After you get your Age, you get to set a goal. The goal is very narrowly defined to mean a *weight* goal. I find this terribly lame, but on the positive side, the goal can be anything you want including no change at all. The game doesn't judge your goal. The "Normal" person in our group decided to gain 22 lbs. in two weeks, thereby moving into the "Overweight" category. I thought the game might try to discourage this or issue a reminder about how great it is to be "Normal", but it didn't say anything. In fact, later when the Personal Trainer came on the scene, he actually used the goal as motivation during a workout: "Come on! You need to gain 22 lbs.!" We didn't play around too much with the weight goals, but there don't seem to be any limits. Although I appreciate the lack of prescriptivism in some respects, I think this could be dangerous in the hands of a child or a stupid person, or especially a stupid child. (Or, on a more serious note, a person with an eating disorder.)

Finally after you go through all that body testing stuff, you get to the game. There's a lot of yoga and aerobics stuff we didn't try. We basically focused on the balance games. Which are hilarious. There is a slalom ski course and a ski jump, both fun. Then there's a table with a hole in it where you have to tilt the table to roll a ball (which, weirdly, has your Mii's face on it) into the hole. That one is hard. And then there is a tightrope, where you kind of pick your feet up a little bit to simulate walking, but you try not to lean too much or your Mii plunges to his/her death. The best part about the tightrope game is the Jaws of Death. After you make it 19 yards on the tightrope, the Jaws of Death come at you (because, you know, walking on a tightrope isn't enough of a challenge). You have to squat and then quickly stand up, at the exactly the right moment, to simulate jumping over the Jaws of Death. None of us was able to time the jump correctly, so the record stands at 19 yards. But the best balance game (so far) is definitely soccer. You stand there while a bunch of kids line up and kick soccer balls at you in rapid succession, and you have to shift your weight to position your Mii's head in the right place to head the balls away, and you get points for every ball you head. But the trick is that it's not just soccer balls coming at you. For every four or five soccer balls, instead of a ball some kid will throw a foreign object at you (see, this is why I'm not having kids), which subtracts points if it hits you in the head. One such object is a soccer shoe (with cleats, as I recall). The other is THE SEVERED HEAD OF A PANDA. And no, I am totally not making this up. The problem with the panda head is that from a distance it looks like a soccer ball, but just as it approaches you realize there's some red on it (THIS WOULD BE THE PANDA'S BLOODY NECK STUMP) so you have to shift your weight away from it quickly or lose 3 points. What can I say, it's fun, until you think about it.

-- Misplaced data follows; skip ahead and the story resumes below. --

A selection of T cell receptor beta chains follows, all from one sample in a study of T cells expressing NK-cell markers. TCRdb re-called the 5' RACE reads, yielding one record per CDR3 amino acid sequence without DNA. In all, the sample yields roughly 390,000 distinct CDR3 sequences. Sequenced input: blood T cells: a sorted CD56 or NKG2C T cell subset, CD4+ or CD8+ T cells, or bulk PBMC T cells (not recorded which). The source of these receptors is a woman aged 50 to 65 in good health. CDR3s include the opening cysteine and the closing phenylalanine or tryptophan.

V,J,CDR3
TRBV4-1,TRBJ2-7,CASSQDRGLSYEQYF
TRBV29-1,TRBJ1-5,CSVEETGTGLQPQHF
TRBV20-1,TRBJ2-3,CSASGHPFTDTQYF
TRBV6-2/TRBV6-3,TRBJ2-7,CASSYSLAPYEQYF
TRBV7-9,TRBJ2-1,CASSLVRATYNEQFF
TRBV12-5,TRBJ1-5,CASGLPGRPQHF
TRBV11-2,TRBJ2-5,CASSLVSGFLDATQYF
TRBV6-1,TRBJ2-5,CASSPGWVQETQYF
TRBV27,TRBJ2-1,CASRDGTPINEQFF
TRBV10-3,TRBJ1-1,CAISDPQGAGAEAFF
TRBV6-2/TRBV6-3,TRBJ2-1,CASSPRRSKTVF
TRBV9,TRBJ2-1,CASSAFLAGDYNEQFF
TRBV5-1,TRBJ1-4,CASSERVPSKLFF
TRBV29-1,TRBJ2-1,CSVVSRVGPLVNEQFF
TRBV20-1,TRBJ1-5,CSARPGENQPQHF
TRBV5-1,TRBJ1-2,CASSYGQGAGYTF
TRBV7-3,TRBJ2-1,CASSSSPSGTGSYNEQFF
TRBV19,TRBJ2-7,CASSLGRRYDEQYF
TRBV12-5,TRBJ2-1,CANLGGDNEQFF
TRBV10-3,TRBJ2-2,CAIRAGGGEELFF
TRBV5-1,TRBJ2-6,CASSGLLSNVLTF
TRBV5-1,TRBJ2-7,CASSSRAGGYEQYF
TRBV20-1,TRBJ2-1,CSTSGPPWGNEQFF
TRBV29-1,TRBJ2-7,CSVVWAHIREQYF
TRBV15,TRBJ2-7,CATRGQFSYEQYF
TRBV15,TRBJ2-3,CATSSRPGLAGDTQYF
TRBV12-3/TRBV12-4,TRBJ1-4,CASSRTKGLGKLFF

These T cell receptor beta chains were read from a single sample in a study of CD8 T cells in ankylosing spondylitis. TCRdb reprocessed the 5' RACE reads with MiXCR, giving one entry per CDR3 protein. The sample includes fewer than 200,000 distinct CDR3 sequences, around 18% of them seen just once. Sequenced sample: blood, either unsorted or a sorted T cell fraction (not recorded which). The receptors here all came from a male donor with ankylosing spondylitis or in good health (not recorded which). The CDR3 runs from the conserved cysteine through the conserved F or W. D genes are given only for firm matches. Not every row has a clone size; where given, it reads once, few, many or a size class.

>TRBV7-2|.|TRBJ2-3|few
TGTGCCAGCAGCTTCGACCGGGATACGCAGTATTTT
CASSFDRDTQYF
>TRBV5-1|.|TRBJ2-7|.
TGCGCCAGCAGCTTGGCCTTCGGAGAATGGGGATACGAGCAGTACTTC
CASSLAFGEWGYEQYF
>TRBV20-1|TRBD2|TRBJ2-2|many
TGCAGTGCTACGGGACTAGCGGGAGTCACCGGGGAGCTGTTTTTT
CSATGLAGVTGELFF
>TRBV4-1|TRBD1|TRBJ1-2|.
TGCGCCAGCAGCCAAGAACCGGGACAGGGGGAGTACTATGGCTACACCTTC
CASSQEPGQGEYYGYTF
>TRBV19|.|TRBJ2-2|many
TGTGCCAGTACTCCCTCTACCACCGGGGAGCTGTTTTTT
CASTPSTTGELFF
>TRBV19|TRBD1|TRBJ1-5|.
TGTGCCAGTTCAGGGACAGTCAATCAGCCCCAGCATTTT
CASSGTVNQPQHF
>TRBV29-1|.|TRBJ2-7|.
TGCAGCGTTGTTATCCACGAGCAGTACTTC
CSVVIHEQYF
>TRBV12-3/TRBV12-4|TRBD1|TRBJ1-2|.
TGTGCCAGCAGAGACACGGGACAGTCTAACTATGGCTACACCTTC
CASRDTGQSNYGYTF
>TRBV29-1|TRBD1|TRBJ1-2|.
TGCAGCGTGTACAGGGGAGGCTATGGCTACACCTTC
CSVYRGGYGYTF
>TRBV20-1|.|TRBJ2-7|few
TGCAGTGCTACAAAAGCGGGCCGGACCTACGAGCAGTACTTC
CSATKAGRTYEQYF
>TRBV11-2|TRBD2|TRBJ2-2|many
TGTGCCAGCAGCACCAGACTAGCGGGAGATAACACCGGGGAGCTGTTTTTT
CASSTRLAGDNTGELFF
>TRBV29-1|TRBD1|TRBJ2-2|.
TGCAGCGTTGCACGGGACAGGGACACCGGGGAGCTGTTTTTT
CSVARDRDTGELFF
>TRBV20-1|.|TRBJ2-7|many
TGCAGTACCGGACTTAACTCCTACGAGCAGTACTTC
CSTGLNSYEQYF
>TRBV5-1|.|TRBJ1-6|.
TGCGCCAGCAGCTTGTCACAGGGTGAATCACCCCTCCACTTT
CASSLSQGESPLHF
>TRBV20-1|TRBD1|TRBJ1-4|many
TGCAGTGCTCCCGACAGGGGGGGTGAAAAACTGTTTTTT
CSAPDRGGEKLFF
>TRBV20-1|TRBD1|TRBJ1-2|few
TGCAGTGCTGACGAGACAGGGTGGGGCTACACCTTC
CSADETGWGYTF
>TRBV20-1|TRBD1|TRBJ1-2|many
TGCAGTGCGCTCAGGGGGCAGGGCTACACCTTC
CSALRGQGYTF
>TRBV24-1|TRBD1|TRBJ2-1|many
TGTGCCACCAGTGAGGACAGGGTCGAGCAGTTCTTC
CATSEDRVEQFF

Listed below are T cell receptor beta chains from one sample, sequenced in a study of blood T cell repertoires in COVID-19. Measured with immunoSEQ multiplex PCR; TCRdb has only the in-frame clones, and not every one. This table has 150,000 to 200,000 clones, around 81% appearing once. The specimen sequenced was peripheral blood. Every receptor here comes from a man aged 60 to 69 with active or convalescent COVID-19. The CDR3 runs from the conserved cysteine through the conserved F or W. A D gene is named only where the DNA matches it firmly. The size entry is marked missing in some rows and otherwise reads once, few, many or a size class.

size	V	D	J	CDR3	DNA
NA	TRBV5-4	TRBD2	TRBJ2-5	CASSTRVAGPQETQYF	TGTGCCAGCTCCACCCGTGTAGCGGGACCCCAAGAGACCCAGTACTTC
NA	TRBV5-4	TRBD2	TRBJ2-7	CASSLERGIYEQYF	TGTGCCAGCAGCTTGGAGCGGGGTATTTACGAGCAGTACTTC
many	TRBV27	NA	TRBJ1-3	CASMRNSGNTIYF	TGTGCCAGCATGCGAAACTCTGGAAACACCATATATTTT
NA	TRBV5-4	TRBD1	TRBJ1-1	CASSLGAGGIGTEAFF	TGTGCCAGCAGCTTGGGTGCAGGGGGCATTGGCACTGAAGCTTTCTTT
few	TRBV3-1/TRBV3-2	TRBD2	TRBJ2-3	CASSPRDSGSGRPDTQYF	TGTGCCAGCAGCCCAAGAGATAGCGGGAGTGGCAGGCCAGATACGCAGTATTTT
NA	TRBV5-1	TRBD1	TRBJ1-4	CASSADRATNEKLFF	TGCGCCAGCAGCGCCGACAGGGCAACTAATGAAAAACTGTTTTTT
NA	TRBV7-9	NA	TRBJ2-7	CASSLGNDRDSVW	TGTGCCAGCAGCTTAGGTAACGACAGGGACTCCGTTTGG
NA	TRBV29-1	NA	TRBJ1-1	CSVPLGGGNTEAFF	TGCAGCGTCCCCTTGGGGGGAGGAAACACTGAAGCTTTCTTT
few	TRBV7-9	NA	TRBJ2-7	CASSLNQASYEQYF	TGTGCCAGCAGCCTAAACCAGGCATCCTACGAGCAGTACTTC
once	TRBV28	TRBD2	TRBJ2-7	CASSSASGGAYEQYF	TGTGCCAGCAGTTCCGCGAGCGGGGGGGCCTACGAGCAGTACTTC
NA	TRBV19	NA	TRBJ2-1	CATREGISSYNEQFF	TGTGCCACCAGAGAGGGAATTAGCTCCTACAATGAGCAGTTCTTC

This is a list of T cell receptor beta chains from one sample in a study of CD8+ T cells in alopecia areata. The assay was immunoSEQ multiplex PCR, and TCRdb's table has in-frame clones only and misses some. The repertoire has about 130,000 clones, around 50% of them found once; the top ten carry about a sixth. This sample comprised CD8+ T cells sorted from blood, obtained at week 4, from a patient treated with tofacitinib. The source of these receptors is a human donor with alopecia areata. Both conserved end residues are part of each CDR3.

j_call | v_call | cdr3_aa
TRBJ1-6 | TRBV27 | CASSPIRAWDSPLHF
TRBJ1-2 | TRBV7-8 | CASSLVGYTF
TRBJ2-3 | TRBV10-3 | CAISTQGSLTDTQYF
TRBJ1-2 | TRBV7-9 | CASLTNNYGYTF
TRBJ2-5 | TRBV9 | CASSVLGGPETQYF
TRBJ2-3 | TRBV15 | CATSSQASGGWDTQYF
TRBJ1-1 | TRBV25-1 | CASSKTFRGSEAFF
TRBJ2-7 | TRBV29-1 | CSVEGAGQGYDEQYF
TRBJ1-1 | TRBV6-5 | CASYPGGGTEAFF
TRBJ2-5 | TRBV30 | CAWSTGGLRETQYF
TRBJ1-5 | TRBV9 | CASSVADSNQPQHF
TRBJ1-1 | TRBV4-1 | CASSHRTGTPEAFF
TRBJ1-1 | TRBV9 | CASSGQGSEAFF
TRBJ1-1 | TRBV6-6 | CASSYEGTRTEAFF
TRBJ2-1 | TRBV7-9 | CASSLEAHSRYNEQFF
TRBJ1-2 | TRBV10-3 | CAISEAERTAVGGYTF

In fact, I'd say Wii Fit is like one big severed panda head. Yes, it is furry and fun to play games with, but ultimately it's a dead panda.

Tuesday, June 10, 2008

Shiny, happy fat people

I just picked up these little fat figures at a gallery down the street and they really made my day. I especially love the fat thinker.

These are just resin reproductions (the dancers are about 6" tall), and I am trying to find out some information about the original artist since the web address that I got doesn't work. I'll post an update in case anyone is interested.

Friday, June 06, 2008

National Donut Day

Today is National Donut Day. I shit you not!

There is even a fun quiz for you to take on the LaMar's website (warning: the interface isn't great because when you mouse over the question it shows you the answer). I scored 5 out of 10 -- d'oh!

Unfortunately I don't know of a good donut place around here (in fact I don't know of *any* in the immediate area; my primary criterion for a 'good donut place' is that they use white pastry cream, like at Krispy Kreme, rather than custard, in their cream-filled donuts). So I'm going to have a bagel for breakfast... at least it's got a hole.

Thanks to Admiral Seamus for the tip!

Thursday, June 05, 2008

Pie recipe

By popular demand (i.e., one person asked me), I'm posting the strawberry pie recipe that I use. This is not the same pie as in last week's photo, but I'll bet it tastes even better.

Fresh Strawberry Pie

1 pie crust, baked and cooled (I recommend Trader Joe's because it tastes homemade and doesn't have any trans fats or other nasty ingredients)
2 lbs. fresh strawberries, divided
1/4 c. cornstarch
3/4 c. sugar
pinch of salt
2 T. fresh lemon juice
homemade whipped cream

Rinse and drain strawberries and cut off the tops. Slice half of the strawberries into 1/4" thick slices.

Put the remaining whole strawberries into a molcajete or large mortar and crush them to a pulp. Add cornstarch, sugar, and salt, and stir until the cornstarch dissolves. Scoop into a saucepan and cook over medium heat, stirring, until the mixture thickens. Remove from heat and stir in lemon juice. Cool for 30 minutes, stirring a few times, until the mixture cools to room temperature.

Stir in the sliced strawberries. Pour into pie shell, then refrigerate until chilled. Top with whipped cream.